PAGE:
3. Teach young kids to decompose numbers.
Students have to get comfortable with the idea that numbers are flexible, not fixed quantities. They have to decompose, or break apart, numbers to make them easier to work with.
Almost every week, I have the kids rotate around the room in teams of three to various whiteboards that each have a number written at the top: 10, 25, 100, and so on. In their team, the kids decompose the number as many ways as they can before it’s time to rotate to the next station.
Each board is a rich trove of mathematical concepts and properties. For example, the kids who decomposed “25" wrote equations that served as three different teaching points during our discussion afterwards.
20+5=25 and 5+20=25. We revisited the class conjecture they came up with the first week of school: You can flip the numbers when you’re adding and still get the same total (the commutative property of addition.)
2+5=25 and 10+10+5=25. We discussed the fact that 2+5 is actually 7, because the numeral 2 in 25 is really 20, the way the second equation shows.
25+0=25. This was an easy way to revisit the additive identity property, or “zero rule” in their words, and it went with that morning’s Read Aloud: Zero Is the Leaves on the Tree.
Breaking the Cycle of Bad Math
We tend to teach the way we were taught, the same way moms and dads often re-create our own childhoods when it comes to the way we raise our children. It’s OK if you weren’t good at math when you were in school. It’s OK if you have usually taught with worksheets, textbooks, and memorized rules. But we can break that bad pattern.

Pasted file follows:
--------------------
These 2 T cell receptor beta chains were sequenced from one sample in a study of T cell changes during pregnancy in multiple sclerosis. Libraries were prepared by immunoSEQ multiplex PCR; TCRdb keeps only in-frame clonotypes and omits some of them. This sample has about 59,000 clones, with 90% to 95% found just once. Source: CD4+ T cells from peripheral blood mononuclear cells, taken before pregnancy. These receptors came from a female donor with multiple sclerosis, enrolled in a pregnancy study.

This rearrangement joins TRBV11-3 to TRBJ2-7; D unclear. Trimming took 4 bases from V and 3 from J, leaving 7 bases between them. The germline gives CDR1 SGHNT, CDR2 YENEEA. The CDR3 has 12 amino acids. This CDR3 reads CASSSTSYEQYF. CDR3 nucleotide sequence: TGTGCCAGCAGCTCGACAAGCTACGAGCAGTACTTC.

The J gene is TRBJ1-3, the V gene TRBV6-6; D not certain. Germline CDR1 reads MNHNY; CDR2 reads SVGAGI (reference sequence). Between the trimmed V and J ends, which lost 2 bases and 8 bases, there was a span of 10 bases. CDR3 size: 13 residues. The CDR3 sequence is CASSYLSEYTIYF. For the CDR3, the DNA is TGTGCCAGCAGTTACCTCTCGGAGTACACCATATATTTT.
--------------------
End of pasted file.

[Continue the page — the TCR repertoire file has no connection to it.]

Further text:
Let’s try to fill our students’ hours of math with as much color, construction, meaning, deep thinking, and sensory experiences as possible. They will need math their whole lives, even if they never experience the go-to examples of balancing a checkbook or making sure they don’t get cheated on the change they get back at a store.
We all use logical reasoning, spatial thinking, and concepts of number, whether we’re rearranging the furniture in our living room, grocery shopping for a dinner party, or deciding whether to pay the extra 55 cents for a venti rather than a grande mocha on a bleary-eyed Monday morning.
Our students need to see, feel, and understand math at a physical and intuitive level. Let’s try to give them that gift that so many of us were denied.
Photos taken by the author in his classroom: a 2nd grade class’s re-creation of Diego Rivera’s Retrato de Ignacio Sanchez, 2nd graders discussing their design for a mini-parachute, and a 1st grader decomposing her group’s number at their math station.